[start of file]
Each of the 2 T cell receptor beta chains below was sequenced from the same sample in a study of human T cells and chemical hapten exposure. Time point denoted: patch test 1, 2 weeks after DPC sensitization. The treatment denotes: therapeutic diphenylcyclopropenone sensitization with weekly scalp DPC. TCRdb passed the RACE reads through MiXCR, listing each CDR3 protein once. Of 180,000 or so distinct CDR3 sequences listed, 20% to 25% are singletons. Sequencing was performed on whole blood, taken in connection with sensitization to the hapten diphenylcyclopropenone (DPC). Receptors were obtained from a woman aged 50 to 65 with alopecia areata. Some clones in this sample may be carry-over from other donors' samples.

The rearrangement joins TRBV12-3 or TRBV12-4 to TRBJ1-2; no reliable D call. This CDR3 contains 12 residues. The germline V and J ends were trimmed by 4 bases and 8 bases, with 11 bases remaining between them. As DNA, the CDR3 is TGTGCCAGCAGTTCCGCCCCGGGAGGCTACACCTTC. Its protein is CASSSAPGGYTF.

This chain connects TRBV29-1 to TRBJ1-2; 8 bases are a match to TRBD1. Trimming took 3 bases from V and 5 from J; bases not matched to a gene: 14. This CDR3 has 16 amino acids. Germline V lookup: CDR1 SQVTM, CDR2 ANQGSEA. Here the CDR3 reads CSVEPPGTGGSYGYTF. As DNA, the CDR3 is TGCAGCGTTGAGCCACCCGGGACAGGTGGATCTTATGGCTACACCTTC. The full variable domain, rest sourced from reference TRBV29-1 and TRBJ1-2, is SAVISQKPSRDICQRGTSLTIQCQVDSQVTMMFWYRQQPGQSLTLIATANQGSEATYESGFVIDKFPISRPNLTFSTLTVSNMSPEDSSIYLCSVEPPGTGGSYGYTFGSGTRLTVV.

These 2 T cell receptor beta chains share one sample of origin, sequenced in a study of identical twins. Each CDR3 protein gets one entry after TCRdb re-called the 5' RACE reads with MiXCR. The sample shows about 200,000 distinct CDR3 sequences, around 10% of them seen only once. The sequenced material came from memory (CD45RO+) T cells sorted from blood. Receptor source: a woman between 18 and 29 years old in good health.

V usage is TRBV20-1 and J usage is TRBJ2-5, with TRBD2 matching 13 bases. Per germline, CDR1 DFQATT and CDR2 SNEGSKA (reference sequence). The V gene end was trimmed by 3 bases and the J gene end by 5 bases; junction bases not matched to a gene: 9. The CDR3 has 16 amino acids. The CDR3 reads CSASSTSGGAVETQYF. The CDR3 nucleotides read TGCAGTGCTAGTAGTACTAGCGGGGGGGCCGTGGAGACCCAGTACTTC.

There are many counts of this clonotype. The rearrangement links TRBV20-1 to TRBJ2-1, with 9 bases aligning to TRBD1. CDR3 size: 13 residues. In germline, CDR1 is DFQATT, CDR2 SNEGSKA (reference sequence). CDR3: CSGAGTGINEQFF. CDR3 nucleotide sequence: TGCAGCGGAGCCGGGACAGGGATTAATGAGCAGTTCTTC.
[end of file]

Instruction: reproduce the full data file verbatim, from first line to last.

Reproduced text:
Each of the 2 T cell receptor beta chains below was sequenced from the same sample in a study of human T cells and chemical hapten exposure. Time point denoted: patch test 1, 2 weeks after DPC sensitization. The treatment denotes: therapeutic diphenylcyclopropenone sensitization with weekly scalp DPC. TCRdb passed the RACE reads through MiXCR, listing each CDR3 protein once. Of 180,000 or so distinct CDR3 sequences listed, 20% to 25% are singletons. Sequencing was performed on whole blood, taken in connection with sensitization to the hapten diphenylcyclopropenone (DPC). Receptors were obtained from a woman aged 50 to 65 with alopecia areata. Some clones in this sample may be carry-over from other donors' samples.

The rearrangement joins TRBV12-3 or TRBV12-4 to TRBJ1-2; no reliable D call. This CDR3 contains 12 residues. The germline V and J ends were trimmed by 4 bases and 8 bases, with 11 bases remaining between them. As DNA, the CDR3 is TGTGCCAGCAGTTCCGCCCCGGGAGGCTACACCTTC. Its protein is CASSSAPGGYTF.

This chain connects TRBV29-1 to TRBJ1-2; 8 bases are a match to TRBD1. Trimming took 3 bases from V and 5 from J; bases not matched to a gene: 14. This CDR3 has 16 amino acids. Germline V lookup: CDR1 SQVTM, CDR2 ANQGSEA. Here the CDR3 reads CSVEPPGTGGSYGYTF. As DNA, the CDR3 is TGCAGCGTTGAGCCACCCGGGACAGGTGGATCTTATGGCTACACCTTC. The full variable domain, rest sourced from reference TRBV29-1 and TRBJ1-2, is SAVISQKPSRDICQRGTSLTIQCQVDSQVTMMFWYRQQPGQSLTLIATANQGSEATYESGFVIDKFPISRPNLTFSTLTVSNMSPEDSSIYLCSVEPPGTGGSYGYTFGSGTRLTVV.

These 2 T cell receptor beta chains share one sample of origin, sequenced in a study of identical twins. Each CDR3 protein gets one entry after TCRdb re-called the 5' RACE reads with MiXCR. The sample shows about 200,000 distinct CDR3 sequences, around 10% of them seen only once. The sequenced material came from memory (CD45RO+) T cells sorted from blood. Receptor source: a woman between 18 and 29 years old in good health.

V usage is TRBV20-1 and J usage is TRBJ2-5, with TRBD2 matching 13 bases. Per germline, CDR1 DFQATT and CDR2 SNEGSKA (reference sequence). The V gene end was trimmed by 3 bases and the J gene end by 5 bases; junction bases not matched to a gene: 9. The CDR3 has 16 amino acids. The CDR3 reads CSASSTSGGAVETQYF. The CDR3 nucleotides read TGCAGTGCTAGTAGTACTAGCGGGGGGGCCGTGGAGACCCAGTACTTC.

There are many counts of this clonotype. The rearrangement links TRBV20-1 to TRBJ2-1, with 9 bases aligning to TRBD1. CDR3 size: 13 residues. In germline, CDR1 is DFQATT, CDR2 SNEGSKA (reference sequence). CDR3: CSGAGTGINEQFF. CDR3 nucleotide sequence: TGCAGCGGAGCCGGGACAGGGATTAATGAGCAGTTCTTC.